* “Starfire”: I know absolutely zero about this superhero, but after Scott Lobdell’s story (and Paulo Siqueira/Hi-Fi & Pete Pantazis’ gorgeous art/colors) I think I need to know more. Origin Story Achievement: unlocked.
* “Secret Origins: Green Lantern Freedom From Fear”: Seen the movie, but you weren’t impressed? Well, this origin tale is very similar to the tried & true tale the film covered. It’s an origin tale, but honestly? The weakest of the bunch in terms of hooking a reader in. [Caveat: I’ve never been truly down with the Corps. Just putting that out there.]
* “Secret Origins: Batwoman Blood Money”: This story gets Kate Kane’s sexual orientation out, front and center, and I absolutely love how her dad handles it. There’s more to her origin than that, and kudos to DC and writer Jeremy Haun for treating it — and her interactions with Batman — like small pieces of her complex puzzle.
* “Secret Origins: Red Robin Secret Identity”: Did you know that there have been many Robins? I knew, but didn’t know more than that. So to see an origin story of the third Robin — Tim Drake-Wayne — was something I quickly dug into.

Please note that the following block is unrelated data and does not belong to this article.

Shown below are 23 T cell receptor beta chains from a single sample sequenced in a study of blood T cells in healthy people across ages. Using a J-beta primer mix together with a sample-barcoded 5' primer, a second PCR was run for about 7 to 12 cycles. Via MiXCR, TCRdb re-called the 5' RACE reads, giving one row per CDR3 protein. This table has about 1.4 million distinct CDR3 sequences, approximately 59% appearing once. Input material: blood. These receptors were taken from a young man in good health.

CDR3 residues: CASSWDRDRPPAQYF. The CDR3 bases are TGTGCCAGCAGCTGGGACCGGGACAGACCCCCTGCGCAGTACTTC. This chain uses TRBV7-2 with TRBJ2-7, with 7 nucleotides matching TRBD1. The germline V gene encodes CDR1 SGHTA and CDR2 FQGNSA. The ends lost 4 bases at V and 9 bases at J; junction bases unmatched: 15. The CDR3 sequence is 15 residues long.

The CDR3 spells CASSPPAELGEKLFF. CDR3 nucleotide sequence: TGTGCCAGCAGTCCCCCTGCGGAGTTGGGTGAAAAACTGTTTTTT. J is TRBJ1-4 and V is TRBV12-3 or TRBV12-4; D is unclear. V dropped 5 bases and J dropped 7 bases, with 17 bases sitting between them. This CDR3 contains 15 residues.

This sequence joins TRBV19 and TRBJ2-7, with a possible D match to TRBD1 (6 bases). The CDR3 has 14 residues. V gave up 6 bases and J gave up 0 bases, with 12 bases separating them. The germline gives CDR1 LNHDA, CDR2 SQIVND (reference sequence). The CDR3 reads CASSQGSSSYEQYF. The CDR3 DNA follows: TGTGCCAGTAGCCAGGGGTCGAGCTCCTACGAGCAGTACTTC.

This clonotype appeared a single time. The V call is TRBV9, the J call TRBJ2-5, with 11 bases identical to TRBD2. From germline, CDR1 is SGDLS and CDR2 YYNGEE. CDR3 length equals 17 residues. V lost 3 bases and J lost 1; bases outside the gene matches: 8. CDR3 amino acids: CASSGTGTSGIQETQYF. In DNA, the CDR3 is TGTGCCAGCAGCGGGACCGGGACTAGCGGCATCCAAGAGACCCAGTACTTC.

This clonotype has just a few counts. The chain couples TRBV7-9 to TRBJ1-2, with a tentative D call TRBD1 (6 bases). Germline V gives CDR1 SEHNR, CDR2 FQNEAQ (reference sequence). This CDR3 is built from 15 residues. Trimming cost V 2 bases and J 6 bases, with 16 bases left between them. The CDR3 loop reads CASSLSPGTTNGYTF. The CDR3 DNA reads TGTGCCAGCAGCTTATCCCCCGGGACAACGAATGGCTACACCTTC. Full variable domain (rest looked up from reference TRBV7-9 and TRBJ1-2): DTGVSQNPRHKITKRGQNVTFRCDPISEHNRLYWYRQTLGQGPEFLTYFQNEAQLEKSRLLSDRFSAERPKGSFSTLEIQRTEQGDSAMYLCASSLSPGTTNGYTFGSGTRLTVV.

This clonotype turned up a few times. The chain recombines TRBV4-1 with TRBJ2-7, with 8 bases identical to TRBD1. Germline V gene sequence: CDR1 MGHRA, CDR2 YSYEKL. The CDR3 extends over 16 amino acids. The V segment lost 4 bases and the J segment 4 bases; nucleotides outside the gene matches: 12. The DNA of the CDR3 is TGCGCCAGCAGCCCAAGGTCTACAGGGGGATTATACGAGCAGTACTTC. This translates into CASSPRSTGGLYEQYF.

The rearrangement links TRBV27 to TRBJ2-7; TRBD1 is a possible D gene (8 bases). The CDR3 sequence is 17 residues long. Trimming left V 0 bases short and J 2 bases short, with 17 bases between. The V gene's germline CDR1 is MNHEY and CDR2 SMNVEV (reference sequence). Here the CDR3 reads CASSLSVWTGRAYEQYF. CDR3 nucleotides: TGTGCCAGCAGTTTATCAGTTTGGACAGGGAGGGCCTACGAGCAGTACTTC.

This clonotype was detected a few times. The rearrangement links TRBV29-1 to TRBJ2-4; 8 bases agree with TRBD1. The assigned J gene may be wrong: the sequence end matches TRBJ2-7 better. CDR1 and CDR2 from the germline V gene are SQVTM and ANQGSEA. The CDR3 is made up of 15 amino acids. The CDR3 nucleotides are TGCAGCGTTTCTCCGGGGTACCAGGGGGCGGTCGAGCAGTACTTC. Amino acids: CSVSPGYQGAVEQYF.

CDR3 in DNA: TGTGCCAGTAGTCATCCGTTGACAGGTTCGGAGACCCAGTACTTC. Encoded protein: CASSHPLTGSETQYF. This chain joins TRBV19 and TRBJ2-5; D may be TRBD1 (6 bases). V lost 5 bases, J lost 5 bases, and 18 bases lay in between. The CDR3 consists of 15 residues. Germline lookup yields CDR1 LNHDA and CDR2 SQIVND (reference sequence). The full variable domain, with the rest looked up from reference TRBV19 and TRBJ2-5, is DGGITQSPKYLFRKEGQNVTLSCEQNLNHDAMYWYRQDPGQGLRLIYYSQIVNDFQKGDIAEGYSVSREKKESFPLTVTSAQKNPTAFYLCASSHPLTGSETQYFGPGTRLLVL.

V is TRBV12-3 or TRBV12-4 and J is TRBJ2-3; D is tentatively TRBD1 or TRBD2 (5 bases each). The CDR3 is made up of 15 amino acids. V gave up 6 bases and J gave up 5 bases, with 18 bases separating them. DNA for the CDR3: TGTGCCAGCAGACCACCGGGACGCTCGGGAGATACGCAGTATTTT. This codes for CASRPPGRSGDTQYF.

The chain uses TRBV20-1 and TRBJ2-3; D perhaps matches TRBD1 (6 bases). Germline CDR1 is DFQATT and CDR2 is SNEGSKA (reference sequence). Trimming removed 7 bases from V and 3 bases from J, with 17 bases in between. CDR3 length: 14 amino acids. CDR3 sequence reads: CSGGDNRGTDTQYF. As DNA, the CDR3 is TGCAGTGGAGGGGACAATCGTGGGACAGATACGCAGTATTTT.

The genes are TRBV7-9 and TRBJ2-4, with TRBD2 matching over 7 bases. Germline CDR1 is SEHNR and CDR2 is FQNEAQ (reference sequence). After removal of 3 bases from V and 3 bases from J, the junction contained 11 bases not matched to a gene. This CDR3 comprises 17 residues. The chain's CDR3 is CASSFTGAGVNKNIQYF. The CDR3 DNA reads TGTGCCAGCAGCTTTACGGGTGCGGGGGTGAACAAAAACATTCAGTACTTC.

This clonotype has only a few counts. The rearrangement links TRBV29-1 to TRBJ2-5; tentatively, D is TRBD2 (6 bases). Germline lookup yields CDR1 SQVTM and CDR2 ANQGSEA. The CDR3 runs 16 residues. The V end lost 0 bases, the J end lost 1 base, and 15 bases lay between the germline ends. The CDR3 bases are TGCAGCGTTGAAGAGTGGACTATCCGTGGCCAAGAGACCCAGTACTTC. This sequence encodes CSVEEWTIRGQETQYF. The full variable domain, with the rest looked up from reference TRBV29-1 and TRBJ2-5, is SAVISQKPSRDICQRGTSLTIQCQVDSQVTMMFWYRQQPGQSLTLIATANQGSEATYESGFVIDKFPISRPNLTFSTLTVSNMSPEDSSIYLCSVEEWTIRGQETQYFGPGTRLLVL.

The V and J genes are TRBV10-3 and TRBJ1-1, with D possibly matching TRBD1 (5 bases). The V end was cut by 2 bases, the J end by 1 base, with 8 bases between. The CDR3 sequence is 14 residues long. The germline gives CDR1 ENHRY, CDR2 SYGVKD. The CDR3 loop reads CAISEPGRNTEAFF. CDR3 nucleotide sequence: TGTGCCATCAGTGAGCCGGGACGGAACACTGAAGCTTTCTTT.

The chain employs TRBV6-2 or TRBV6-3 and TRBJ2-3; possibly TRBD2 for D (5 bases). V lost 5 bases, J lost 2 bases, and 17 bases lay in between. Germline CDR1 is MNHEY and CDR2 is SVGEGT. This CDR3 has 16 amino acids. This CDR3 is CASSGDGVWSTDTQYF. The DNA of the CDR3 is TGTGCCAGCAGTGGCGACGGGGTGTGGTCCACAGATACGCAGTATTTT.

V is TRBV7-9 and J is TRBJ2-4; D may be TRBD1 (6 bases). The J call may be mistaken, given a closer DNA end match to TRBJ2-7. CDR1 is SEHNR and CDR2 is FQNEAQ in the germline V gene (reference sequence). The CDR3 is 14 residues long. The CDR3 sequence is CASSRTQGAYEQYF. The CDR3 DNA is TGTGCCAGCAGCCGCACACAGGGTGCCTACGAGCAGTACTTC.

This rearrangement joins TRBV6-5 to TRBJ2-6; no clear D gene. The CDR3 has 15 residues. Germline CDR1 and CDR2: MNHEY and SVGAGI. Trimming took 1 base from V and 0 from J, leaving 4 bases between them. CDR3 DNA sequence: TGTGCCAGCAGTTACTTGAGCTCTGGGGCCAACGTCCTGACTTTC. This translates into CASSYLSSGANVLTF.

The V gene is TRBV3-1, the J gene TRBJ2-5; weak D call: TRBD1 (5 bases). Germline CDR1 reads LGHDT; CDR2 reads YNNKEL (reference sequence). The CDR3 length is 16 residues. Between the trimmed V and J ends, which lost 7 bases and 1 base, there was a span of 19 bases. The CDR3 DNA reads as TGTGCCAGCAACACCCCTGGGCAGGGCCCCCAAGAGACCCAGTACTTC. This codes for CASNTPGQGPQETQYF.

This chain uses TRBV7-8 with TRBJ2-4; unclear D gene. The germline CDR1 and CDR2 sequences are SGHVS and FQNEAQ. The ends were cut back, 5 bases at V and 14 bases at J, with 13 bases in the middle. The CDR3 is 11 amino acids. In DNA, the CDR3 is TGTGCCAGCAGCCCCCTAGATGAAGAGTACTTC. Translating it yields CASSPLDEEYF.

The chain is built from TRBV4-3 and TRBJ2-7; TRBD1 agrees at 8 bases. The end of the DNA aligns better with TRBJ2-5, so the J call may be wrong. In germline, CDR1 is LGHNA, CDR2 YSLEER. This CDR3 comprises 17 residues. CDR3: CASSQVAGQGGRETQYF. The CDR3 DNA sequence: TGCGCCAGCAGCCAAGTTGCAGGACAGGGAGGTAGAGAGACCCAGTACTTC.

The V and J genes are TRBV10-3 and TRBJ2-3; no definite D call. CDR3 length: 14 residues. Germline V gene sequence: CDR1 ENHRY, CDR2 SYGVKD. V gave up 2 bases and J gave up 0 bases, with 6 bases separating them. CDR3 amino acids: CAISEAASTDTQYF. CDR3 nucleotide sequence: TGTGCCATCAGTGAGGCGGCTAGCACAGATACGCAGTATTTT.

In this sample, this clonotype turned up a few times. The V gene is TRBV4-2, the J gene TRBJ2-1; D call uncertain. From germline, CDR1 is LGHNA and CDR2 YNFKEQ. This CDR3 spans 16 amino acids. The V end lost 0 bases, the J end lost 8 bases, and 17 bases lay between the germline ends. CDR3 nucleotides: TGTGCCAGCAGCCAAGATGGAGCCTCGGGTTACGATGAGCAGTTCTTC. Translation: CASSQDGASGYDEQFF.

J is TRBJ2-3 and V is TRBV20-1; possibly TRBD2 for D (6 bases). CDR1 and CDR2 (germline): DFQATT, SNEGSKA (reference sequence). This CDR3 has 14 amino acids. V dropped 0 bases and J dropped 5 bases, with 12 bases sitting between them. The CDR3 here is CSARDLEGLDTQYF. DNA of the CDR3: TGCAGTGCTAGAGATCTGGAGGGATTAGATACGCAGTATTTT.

* “Secret Origins: Harley Quinn”: Conner and Palmiotti write an origin story for my favorite twisted cupcake. It’s not only Harley’s origin story, it’s Bernie’s! Who doesn’t love Bernie? C’mon now y’all. And while Conner doesn’t do double-duty as artist, Stephane Roux pulls in the funny ditz from the new series, and mixes in a healthy dose of the unhealthy psychopath from days gone by. New fans of Miss Q may be a little unsettled — especially by that last panel — but it’s a whole picture of the character. Let’s see if that bleeds into her new series, shall we?
* “Secret Origins: Green Arrow”: All I know about the Arrow is what I’ve seen on the TV. Yep. Sorry, but as much as I love comics, I love paying my mortgage more. It’s a problem I have. But Jeff Lemire’s story is amazing (no big surprise there, as he’s crazy talented), and though it tracks well with the show, it’s also true to it’s own story. Short and sweet, Lemire tells you all you need to know to get you into Green Arrow in 12 pages.
* “A Boy’s Life — Damian Wayne Robin”: Peter J. Tomasi breathes life into Bruce Wayne’s Son Damian Wayne/al Ghul. Damian is a complicated character, but Tomasi touches on the basics, and the beginning of Damian’s run as Robin.
Best Line: “I kiss your forehead…and I taste salt. Someone wept over you. Someone loved you.”
G’head. Grab a tissue. Lawd knows I did.
Subscribe or Shelve: Want to know who’s doing what, where and how in the DC universe? You can’t do better than this, unless you want to try to collect everything they’ve ever put out. I ain’t judging, but this is easier. Though if you go the other route, give me your address. It’s party time!
Publication 411: Collects issues #1-4 of Secret Origins. Hits shelves February 17, 2015.
[NOTE: I received a copy of this title pre-publication via Netgalley. I received no compensation for my review. Not even a stuffed beaver.]